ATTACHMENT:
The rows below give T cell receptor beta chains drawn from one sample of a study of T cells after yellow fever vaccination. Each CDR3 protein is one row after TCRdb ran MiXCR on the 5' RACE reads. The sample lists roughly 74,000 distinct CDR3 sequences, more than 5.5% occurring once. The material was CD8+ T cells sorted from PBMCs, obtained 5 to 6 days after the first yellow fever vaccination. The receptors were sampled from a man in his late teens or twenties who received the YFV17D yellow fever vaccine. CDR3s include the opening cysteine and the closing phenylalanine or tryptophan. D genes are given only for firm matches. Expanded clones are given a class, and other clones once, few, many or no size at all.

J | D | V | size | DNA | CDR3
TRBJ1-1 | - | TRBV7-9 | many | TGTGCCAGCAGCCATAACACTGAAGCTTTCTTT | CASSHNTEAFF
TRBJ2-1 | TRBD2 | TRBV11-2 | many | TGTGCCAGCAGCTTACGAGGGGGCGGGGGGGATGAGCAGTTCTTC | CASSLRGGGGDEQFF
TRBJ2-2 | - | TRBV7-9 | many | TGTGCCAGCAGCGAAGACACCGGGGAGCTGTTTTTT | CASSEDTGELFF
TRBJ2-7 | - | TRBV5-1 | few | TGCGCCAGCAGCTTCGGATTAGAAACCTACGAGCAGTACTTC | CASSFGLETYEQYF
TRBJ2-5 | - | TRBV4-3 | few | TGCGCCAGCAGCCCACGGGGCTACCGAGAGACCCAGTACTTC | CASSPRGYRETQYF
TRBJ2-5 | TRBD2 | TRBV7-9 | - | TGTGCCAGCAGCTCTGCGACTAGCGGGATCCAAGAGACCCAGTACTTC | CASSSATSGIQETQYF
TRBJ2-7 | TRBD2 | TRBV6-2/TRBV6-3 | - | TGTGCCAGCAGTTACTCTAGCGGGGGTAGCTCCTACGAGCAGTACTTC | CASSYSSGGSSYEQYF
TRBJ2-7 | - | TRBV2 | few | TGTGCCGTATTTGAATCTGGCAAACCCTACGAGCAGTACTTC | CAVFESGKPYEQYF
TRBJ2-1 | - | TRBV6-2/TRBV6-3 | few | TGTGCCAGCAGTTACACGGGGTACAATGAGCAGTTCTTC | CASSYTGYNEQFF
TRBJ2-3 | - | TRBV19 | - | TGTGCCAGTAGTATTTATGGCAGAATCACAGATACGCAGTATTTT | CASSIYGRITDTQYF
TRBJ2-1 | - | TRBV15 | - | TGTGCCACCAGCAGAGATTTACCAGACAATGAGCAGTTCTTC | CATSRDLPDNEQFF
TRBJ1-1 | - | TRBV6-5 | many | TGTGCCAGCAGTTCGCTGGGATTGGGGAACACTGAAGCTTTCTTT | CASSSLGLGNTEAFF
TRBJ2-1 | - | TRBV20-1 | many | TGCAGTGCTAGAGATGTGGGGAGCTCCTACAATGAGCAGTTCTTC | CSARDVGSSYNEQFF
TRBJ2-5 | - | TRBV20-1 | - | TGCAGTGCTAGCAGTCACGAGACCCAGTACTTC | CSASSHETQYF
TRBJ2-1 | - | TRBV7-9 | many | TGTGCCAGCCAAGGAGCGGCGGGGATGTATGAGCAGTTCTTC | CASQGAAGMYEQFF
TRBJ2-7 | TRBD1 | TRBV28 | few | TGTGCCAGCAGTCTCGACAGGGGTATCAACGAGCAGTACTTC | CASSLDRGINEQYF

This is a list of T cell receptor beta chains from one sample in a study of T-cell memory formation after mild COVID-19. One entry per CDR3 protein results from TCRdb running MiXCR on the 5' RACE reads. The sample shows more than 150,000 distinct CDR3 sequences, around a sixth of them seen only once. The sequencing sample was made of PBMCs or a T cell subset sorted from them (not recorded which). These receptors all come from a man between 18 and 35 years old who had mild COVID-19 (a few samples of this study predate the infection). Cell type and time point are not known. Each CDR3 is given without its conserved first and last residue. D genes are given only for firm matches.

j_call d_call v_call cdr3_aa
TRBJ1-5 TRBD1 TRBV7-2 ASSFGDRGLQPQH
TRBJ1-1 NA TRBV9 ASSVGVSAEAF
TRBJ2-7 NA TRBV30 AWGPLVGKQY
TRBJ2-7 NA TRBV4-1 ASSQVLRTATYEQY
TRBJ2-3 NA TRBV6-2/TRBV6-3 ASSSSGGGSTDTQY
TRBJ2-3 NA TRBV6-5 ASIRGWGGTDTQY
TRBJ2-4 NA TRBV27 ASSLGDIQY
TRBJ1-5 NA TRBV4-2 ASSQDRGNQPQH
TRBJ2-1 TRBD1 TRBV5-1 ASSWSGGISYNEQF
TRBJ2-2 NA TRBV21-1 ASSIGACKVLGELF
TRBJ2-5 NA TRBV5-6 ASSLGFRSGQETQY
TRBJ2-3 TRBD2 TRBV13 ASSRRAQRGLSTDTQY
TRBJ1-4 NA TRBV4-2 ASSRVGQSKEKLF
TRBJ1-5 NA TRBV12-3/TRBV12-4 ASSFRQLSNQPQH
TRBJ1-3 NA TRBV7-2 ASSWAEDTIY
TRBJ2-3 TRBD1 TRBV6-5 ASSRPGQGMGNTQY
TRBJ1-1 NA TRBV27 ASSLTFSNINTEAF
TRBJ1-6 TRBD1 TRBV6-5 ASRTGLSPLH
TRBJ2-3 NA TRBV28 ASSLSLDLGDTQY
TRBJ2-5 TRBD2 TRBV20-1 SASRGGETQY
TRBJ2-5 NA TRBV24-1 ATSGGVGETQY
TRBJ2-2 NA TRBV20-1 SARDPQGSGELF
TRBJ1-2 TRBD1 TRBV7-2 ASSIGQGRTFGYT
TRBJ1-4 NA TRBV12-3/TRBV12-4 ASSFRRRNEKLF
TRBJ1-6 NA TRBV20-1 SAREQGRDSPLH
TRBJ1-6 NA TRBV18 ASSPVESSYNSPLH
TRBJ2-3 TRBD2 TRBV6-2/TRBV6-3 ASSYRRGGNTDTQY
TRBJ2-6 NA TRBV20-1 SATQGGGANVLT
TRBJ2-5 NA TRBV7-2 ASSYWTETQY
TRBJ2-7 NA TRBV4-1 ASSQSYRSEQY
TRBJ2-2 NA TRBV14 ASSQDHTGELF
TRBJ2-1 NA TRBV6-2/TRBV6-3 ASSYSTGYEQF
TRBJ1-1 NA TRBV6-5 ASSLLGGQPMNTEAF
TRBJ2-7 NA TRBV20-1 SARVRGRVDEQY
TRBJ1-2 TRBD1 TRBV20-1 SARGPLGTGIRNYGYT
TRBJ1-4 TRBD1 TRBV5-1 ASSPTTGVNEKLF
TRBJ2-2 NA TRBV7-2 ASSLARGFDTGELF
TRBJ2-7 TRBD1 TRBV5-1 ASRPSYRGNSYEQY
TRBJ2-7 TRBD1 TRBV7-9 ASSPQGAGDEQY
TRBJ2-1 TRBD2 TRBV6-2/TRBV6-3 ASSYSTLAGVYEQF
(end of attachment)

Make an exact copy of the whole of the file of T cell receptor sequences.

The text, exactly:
The rows below give T cell receptor beta chains drawn from one sample of a study of T cells after yellow fever vaccination. Each CDR3 protein is one row after TCRdb ran MiXCR on the 5' RACE reads. The sample lists roughly 74,000 distinct CDR3 sequences, more than 5.5% occurring once. The material was CD8+ T cells sorted from PBMCs, obtained 5 to 6 days after the first yellow fever vaccination. The receptors were sampled from a man in his late teens or twenties who received the YFV17D yellow fever vaccine. CDR3s include the opening cysteine and the closing phenylalanine or tryptophan. D genes are given only for firm matches. Expanded clones are given a class, and other clones once, few, many or no size at all.

J | D | V | size | DNA | CDR3
TRBJ1-1 | - | TRBV7-9 | many | TGTGCCAGCAGCCATAACACTGAAGCTTTCTTT | CASSHNTEAFF
TRBJ2-1 | TRBD2 | TRBV11-2 | many | TGTGCCAGCAGCTTACGAGGGGGCGGGGGGGATGAGCAGTTCTTC | CASSLRGGGGDEQFF
TRBJ2-2 | - | TRBV7-9 | many | TGTGCCAGCAGCGAAGACACCGGGGAGCTGTTTTTT | CASSEDTGELFF
TRBJ2-7 | - | TRBV5-1 | few | TGCGCCAGCAGCTTCGGATTAGAAACCTACGAGCAGTACTTC | CASSFGLETYEQYF
TRBJ2-5 | - | TRBV4-3 | few | TGCGCCAGCAGCCCACGGGGCTACCGAGAGACCCAGTACTTC | CASSPRGYRETQYF
TRBJ2-5 | TRBD2 | TRBV7-9 | - | TGTGCCAGCAGCTCTGCGACTAGCGGGATCCAAGAGACCCAGTACTTC | CASSSATSGIQETQYF
TRBJ2-7 | TRBD2 | TRBV6-2/TRBV6-3 | - | TGTGCCAGCAGTTACTCTAGCGGGGGTAGCTCCTACGAGCAGTACTTC | CASSYSSGGSSYEQYF
TRBJ2-7 | - | TRBV2 | few | TGTGCCGTATTTGAATCTGGCAAACCCTACGAGCAGTACTTC | CAVFESGKPYEQYF
TRBJ2-1 | - | TRBV6-2/TRBV6-3 | few | TGTGCCAGCAGTTACACGGGGTACAATGAGCAGTTCTTC | CASSYTGYNEQFF
TRBJ2-3 | - | TRBV19 | - | TGTGCCAGTAGTATTTATGGCAGAATCACAGATACGCAGTATTTT | CASSIYGRITDTQYF
TRBJ2-1 | - | TRBV15 | - | TGTGCCACCAGCAGAGATTTACCAGACAATGAGCAGTTCTTC | CATSRDLPDNEQFF
TRBJ1-1 | - | TRBV6-5 | many | TGTGCCAGCAGTTCGCTGGGATTGGGGAACACTGAAGCTTTCTTT | CASSSLGLGNTEAFF
TRBJ2-1 | - | TRBV20-1 | many | TGCAGTGCTAGAGATGTGGGGAGCTCCTACAATGAGCAGTTCTTC | CSARDVGSSYNEQFF
TRBJ2-5 | - | TRBV20-1 | - | TGCAGTGCTAGCAGTCACGAGACCCAGTACTTC | CSASSHETQYF
TRBJ2-1 | - | TRBV7-9 | many | TGTGCCAGCCAAGGAGCGGCGGGGATGTATGAGCAGTTCTTC | CASQGAAGMYEQFF
TRBJ2-7 | TRBD1 | TRBV28 | few | TGTGCCAGCAGTCTCGACAGGGGTATCAACGAGCAGTACTTC | CASSLDRGINEQYF

This is a list of T cell receptor beta chains from one sample in a study of T-cell memory formation after mild COVID-19. One entry per CDR3 protein results from TCRdb running MiXCR on the 5' RACE reads. The sample shows more than 150,000 distinct CDR3 sequences, around a sixth of them seen only once. The sequencing sample was made of PBMCs or a T cell subset sorted from them (not recorded which). These receptors all come from a man between 18 and 35 years old who had mild COVID-19 (a few samples of this study predate the infection). Cell type and time point are not known. Each CDR3 is given without its conserved first and last residue. D genes are given only for firm matches.

j_call d_call v_call cdr3_aa
TRBJ1-5 TRBD1 TRBV7-2 ASSFGDRGLQPQH
TRBJ1-1 NA TRBV9 ASSVGVSAEAF
TRBJ2-7 NA TRBV30 AWGPLVGKQY
TRBJ2-7 NA TRBV4-1 ASSQVLRTATYEQY
TRBJ2-3 NA TRBV6-2/TRBV6-3 ASSSSGGGSTDTQY
TRBJ2-3 NA TRBV6-5 ASIRGWGGTDTQY
TRBJ2-4 NA TRBV27 ASSLGDIQY
TRBJ1-5 NA TRBV4-2 ASSQDRGNQPQH
TRBJ2-1 TRBD1 TRBV5-1 ASSWSGGISYNEQF
TRBJ2-2 NA TRBV21-1 ASSIGACKVLGELF
TRBJ2-5 NA TRBV5-6 ASSLGFRSGQETQY
TRBJ2-3 TRBD2 TRBV13 ASSRRAQRGLSTDTQY
TRBJ1-4 NA TRBV4-2 ASSRVGQSKEKLF
TRBJ1-5 NA TRBV12-3/TRBV12-4 ASSFRQLSNQPQH
TRBJ1-3 NA TRBV7-2 ASSWAEDTIY
TRBJ2-3 TRBD1 TRBV6-5 ASSRPGQGMGNTQY
TRBJ1-1 NA TRBV27 ASSLTFSNINTEAF
TRBJ1-6 TRBD1 TRBV6-5 ASRTGLSPLH
TRBJ2-3 NA TRBV28 ASSLSLDLGDTQY
TRBJ2-5 TRBD2 TRBV20-1 SASRGGETQY
TRBJ2-5 NA TRBV24-1 ATSGGVGETQY
TRBJ2-2 NA TRBV20-1 SARDPQGSGELF
TRBJ1-2 TRBD1 TRBV7-2 ASSIGQGRTFGYT
TRBJ1-4 NA TRBV12-3/TRBV12-4 ASSFRRRNEKLF
TRBJ1-6 NA TRBV20-1 SAREQGRDSPLH
TRBJ1-6 NA TRBV18 ASSPVESSYNSPLH
TRBJ2-3 TRBD2 TRBV6-2/TRBV6-3 ASSYRRGGNTDTQY
TRBJ2-6 NA TRBV20-1 SATQGGGANVLT
TRBJ2-5 NA TRBV7-2 ASSYWTETQY
TRBJ2-7 NA TRBV4-1 ASSQSYRSEQY
TRBJ2-2 NA TRBV14 ASSQDHTGELF
TRBJ2-1 NA TRBV6-2/TRBV6-3 ASSYSTGYEQF
TRBJ1-1 NA TRBV6-5 ASSLLGGQPMNTEAF
TRBJ2-7 NA TRBV20-1 SARVRGRVDEQY
TRBJ1-2 TRBD1 TRBV20-1 SARGPLGTGIRNYGYT
TRBJ1-4 TRBD1 TRBV5-1 ASSPTTGVNEKLF
TRBJ2-2 NA TRBV7-2 ASSLARGFDTGELF
TRBJ2-7 TRBD1 TRBV5-1 ASRPSYRGNSYEQY
TRBJ2-7 TRBD1 TRBV7-9 ASSPQGAGDEQY
TRBJ2-1 TRBD2 TRBV6-2/TRBV6-3 ASSYSTLAGVYEQF